Here is the spreadsheet you could use to calculate mainspring lengths. You should be able to
download it into your computer and save it. This is a ZIP file and contains an MS Works 4.0 and an Excel 4.0 file (Win95) and looks like the chart below. The
numbers in bold are where you enter your data.

**Mainsprings for American Clocks**

I am interested in finding a way to measure the force exerted by mainsprings, but have been unable to find one accurate enough to yield useful results. I applaud Mr. Boxhorn's effort in the January 1997 issue of the Clockmaker's Newsletter.

While I agree that many of the mainsprings on the market intended for American clocks are excessively powerful, I urge caution in dramatically reducing the applied strength when replacing one. The 0.014" spring may work well when new, but in a few years it may have problems as it loses some strength. There are many reasons why caution should be exercised. I will only mention three:

1: American clocks, such as the Seth Thomas #89 movement, have pivots in the upper end of the train, (fourth wheel, escape wheel, warning wheel, governor, and pallets), that can be as much as 50% thicker (or of even greater diameter) than pivots in most foreign clocks. Exceptions include large, higher grade European grandfather clocks, French Morbier clocks, and oriental reproductions of American clock movements. Bigger pivots result in more friction because a greater circumference of pivots passes by for every turn the gear makes, and this higher level of friction is exacerbated when the lubricant gets older and thickens and has a dragging effect on the turning pivot. Further, the binding effect caused by a floating particle contaminating the bushing lubricant is much greater as the particle becomes jammed between the pivot and the bushing wall in the worn portion of the bushing as the pivot continues to turn.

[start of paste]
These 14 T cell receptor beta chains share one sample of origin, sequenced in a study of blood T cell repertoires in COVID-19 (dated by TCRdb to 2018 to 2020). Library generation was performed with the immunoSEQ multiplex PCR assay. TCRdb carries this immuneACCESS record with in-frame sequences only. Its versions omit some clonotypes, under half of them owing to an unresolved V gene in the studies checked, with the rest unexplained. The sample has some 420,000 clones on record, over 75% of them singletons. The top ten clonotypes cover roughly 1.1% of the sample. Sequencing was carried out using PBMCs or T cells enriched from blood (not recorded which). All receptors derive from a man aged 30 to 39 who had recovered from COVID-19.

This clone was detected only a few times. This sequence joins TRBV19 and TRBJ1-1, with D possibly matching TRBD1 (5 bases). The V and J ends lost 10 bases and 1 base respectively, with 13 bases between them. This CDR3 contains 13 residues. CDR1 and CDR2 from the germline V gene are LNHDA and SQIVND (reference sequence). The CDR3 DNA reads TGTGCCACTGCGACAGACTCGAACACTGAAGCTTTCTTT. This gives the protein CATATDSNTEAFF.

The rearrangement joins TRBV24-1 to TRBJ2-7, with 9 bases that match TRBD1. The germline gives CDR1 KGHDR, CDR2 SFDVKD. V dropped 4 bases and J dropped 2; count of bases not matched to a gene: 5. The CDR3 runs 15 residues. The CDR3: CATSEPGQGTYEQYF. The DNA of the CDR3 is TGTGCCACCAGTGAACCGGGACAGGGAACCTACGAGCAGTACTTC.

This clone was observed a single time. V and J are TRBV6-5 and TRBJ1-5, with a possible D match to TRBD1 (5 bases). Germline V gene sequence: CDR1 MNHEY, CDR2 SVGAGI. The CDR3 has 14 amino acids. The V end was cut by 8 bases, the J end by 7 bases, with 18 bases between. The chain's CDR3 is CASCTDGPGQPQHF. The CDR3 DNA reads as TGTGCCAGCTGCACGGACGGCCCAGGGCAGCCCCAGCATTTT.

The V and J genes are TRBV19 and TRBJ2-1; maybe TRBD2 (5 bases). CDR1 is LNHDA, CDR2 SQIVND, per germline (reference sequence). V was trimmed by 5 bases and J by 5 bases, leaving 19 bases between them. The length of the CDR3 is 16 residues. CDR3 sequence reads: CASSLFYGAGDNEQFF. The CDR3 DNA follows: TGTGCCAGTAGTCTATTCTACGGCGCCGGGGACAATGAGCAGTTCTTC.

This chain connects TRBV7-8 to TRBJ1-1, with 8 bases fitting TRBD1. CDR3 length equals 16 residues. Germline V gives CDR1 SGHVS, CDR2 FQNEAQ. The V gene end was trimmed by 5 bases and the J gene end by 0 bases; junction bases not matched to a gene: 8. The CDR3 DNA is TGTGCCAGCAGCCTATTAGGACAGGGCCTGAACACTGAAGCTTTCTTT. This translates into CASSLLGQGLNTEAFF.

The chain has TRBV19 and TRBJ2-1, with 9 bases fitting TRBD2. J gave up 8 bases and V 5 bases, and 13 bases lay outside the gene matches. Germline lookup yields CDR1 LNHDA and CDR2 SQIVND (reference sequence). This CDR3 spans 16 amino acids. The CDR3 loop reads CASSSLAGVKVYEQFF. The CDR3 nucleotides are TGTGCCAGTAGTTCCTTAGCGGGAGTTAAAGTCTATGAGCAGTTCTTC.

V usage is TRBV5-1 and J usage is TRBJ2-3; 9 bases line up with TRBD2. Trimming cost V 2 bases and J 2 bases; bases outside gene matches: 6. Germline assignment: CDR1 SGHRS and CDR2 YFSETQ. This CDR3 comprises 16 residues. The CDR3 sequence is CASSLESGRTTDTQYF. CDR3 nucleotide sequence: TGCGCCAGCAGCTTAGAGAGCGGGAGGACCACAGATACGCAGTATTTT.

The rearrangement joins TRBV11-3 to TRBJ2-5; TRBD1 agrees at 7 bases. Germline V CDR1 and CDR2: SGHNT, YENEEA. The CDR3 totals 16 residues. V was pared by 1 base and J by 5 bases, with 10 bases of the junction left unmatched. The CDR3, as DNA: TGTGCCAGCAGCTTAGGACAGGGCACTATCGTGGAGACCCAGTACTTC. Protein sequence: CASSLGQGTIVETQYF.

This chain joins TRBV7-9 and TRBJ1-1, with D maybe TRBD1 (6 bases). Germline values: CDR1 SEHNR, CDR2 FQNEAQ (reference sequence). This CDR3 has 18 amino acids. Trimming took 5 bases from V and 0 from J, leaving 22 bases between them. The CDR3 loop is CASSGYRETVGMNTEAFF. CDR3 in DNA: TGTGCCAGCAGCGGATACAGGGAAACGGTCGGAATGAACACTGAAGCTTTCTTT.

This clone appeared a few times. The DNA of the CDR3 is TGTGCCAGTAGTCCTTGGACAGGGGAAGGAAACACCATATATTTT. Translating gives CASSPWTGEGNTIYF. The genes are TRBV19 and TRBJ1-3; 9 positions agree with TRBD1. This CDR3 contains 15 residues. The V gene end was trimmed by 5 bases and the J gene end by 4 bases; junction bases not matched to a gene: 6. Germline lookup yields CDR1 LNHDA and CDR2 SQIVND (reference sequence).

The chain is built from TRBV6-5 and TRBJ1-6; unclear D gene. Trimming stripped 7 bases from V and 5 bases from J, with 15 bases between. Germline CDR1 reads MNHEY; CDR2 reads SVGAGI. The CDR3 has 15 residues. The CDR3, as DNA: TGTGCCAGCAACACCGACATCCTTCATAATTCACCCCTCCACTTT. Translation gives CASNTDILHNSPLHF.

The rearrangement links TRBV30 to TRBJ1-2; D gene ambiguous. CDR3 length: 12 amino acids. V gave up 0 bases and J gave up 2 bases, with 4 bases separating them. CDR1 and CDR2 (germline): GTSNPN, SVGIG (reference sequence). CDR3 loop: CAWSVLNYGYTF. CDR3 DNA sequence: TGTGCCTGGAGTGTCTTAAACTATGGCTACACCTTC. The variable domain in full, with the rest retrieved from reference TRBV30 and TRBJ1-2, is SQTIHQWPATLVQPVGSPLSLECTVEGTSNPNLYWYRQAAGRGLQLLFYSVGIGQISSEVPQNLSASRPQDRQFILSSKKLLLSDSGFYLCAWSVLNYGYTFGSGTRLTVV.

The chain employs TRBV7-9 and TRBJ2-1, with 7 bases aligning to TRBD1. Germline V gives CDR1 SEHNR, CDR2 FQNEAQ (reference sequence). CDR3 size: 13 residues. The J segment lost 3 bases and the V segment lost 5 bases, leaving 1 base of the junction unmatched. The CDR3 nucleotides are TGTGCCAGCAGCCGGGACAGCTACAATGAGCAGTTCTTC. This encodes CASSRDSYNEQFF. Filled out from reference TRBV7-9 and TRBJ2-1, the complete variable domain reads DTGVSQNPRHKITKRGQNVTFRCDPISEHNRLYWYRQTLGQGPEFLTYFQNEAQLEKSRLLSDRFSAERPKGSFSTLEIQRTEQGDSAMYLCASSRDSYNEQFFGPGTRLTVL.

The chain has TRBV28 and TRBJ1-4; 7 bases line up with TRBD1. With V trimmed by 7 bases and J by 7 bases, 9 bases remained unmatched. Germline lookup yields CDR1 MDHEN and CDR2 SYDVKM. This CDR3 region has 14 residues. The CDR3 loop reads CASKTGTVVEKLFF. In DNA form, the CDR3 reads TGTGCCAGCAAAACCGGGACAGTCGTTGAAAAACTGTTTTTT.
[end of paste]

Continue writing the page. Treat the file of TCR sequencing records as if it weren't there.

2: The typical American clock escapement is a strip recoil escapement, which makes no pretense of being efficient. More power needs to be applied to the pallets to make up for this inefficiency: I would suggest at least 50% more than for a deadbeat escapement. I came to this conclusion by comparing a typical early 19th C. British grandfather clock with a recoil escapement and a typical early 20th C. German grandfather clock with a deadbeat escapement and cable-driven weights. The British clock needs a much heavier weight for the time-train. The efficiency of the escapement depends on the angles of the pallets' impulse faces relative to the respective tangents off the circle made by the tips of the escape wheel teeth. These angles vary widely, and therefore so do the efficiencies of the escapements. Some excess power is necessary to overcome this.